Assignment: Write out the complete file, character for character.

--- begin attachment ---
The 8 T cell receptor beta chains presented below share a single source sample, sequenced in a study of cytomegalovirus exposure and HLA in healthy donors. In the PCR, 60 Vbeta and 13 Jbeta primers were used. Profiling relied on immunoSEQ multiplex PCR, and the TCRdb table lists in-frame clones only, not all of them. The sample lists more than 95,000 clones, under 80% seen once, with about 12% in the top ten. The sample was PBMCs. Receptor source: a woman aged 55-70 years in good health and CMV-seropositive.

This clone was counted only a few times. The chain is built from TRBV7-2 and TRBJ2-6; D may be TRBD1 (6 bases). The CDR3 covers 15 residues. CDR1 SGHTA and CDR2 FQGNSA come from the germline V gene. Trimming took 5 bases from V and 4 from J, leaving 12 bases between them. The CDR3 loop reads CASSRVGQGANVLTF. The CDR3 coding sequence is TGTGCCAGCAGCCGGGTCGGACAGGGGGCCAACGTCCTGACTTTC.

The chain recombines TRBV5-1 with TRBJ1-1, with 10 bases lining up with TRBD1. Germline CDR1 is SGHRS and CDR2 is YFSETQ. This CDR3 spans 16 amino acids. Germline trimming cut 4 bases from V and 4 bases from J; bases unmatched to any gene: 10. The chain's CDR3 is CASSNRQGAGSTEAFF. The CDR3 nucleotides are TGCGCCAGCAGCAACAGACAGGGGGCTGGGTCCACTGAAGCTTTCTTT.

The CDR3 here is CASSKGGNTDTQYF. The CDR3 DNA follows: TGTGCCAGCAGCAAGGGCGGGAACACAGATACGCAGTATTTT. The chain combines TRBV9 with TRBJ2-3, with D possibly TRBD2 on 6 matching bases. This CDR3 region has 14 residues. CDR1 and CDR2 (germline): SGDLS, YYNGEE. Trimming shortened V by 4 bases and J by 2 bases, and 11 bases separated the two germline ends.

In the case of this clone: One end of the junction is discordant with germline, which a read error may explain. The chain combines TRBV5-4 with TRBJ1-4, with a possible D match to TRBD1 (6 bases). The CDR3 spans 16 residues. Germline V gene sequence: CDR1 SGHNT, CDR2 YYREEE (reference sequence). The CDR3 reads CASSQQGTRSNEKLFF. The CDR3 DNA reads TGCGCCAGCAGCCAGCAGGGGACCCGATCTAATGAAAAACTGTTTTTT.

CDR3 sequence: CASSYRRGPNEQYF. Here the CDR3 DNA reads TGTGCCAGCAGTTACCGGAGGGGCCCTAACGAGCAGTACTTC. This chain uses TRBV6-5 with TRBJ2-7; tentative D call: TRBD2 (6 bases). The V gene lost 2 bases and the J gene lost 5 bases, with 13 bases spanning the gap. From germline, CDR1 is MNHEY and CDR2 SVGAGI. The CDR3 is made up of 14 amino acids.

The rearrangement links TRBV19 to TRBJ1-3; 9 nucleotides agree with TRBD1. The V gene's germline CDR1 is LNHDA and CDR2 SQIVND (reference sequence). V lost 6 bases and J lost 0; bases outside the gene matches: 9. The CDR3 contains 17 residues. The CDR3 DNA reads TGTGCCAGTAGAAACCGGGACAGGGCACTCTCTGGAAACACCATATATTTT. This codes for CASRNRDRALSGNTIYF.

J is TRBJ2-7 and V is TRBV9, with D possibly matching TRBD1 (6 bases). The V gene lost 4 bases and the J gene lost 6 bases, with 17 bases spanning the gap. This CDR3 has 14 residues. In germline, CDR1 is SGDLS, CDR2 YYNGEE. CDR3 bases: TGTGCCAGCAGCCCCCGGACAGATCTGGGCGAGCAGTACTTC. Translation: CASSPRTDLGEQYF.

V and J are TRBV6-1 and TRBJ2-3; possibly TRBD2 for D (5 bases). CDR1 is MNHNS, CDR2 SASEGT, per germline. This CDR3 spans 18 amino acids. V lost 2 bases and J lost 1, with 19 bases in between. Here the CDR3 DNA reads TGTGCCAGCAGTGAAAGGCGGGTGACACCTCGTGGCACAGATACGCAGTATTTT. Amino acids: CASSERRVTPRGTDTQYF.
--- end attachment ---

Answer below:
The 8 T cell receptor beta chains presented below share a single source sample, sequenced in a study of cytomegalovirus exposure and HLA in healthy donors. In the PCR, 60 Vbeta and 13 Jbeta primers were used. Profiling relied on immunoSEQ multiplex PCR, and the TCRdb table lists in-frame clones only, not all of them. The sample lists more than 95,000 clones, under 80% seen once, with about 12% in the top ten. The sample was PBMCs. Receptor source: a woman aged 55-70 years in good health and CMV-seropositive.

This clone was counted only a few times. The chain is built from TRBV7-2 and TRBJ2-6; D may be TRBD1 (6 bases). The CDR3 covers 15 residues. CDR1 SGHTA and CDR2 FQGNSA come from the germline V gene. Trimming took 5 bases from V and 4 from J, leaving 12 bases between them. The CDR3 loop reads CASSRVGQGANVLTF. The CDR3 coding sequence is TGTGCCAGCAGCCGGGTCGGACAGGGGGCCAACGTCCTGACTTTC.

The chain recombines TRBV5-1 with TRBJ1-1, with 10 bases lining up with TRBD1. Germline CDR1 is SGHRS and CDR2 is YFSETQ. This CDR3 spans 16 amino acids. Germline trimming cut 4 bases from V and 4 bases from J; bases unmatched to any gene: 10. The chain's CDR3 is CASSNRQGAGSTEAFF. The CDR3 nucleotides are TGCGCCAGCAGCAACAGACAGGGGGCTGGGTCCACTGAAGCTTTCTTT.

The CDR3 here is CASSKGGNTDTQYF. The CDR3 DNA follows: TGTGCCAGCAGCAAGGGCGGGAACACAGATACGCAGTATTTT. The chain combines TRBV9 with TRBJ2-3, with D possibly TRBD2 on 6 matching bases. This CDR3 region has 14 residues. CDR1 and CDR2 (germline): SGDLS, YYNGEE. Trimming shortened V by 4 bases and J by 2 bases, and 11 bases separated the two germline ends.

In the case of this clone: One end of the junction is discordant with germline, which a read error may explain. The chain combines TRBV5-4 with TRBJ1-4, with a possible D match to TRBD1 (6 bases). The CDR3 spans 16 residues. Germline V gene sequence: CDR1 SGHNT, CDR2 YYREEE (reference sequence). The CDR3 reads CASSQQGTRSNEKLFF. The CDR3 DNA reads TGCGCCAGCAGCCAGCAGGGGACCCGATCTAATGAAAAACTGTTTTTT.

CDR3 sequence: CASSYRRGPNEQYF. Here the CDR3 DNA reads TGTGCCAGCAGTTACCGGAGGGGCCCTAACGAGCAGTACTTC. This chain uses TRBV6-5 with TRBJ2-7; tentative D call: TRBD2 (6 bases). The V gene lost 2 bases and the J gene lost 5 bases, with 13 bases spanning the gap. From germline, CDR1 is MNHEY and CDR2 SVGAGI. The CDR3 is made up of 14 amino acids.

The rearrangement links TRBV19 to TRBJ1-3; 9 nucleotides agree with TRBD1. The V gene's germline CDR1 is LNHDA and CDR2 SQIVND (reference sequence). V lost 6 bases and J lost 0; bases outside the gene matches: 9. The CDR3 contains 17 residues. The CDR3 DNA reads TGTGCCAGTAGAAACCGGGACAGGGCACTCTCTGGAAACACCATATATTTT. This codes for CASRNRDRALSGNTIYF.

J is TRBJ2-7 and V is TRBV9, with D possibly matching TRBD1 (6 bases). The V gene lost 4 bases and the J gene lost 6 bases, with 17 bases spanning the gap. This CDR3 has 14 residues. In germline, CDR1 is SGDLS, CDR2 YYNGEE. CDR3 bases: TGTGCCAGCAGCCCCCGGACAGATCTGGGCGAGCAGTACTTC. Translation: CASSPRTDLGEQYF.

V and J are TRBV6-1 and TRBJ2-3; possibly TRBD2 for D (5 bases). CDR1 is MNHNS, CDR2 SASEGT, per germline. This CDR3 spans 18 amino acids. V lost 2 bases and J lost 1, with 19 bases in between. Here the CDR3 DNA reads TGTGCCAGCAGTGAAAGGCGGGTGACACCTCGTGGCACAGATACGCAGTATTTT. Amino acids: CASSERRVTPRGTDTQYF.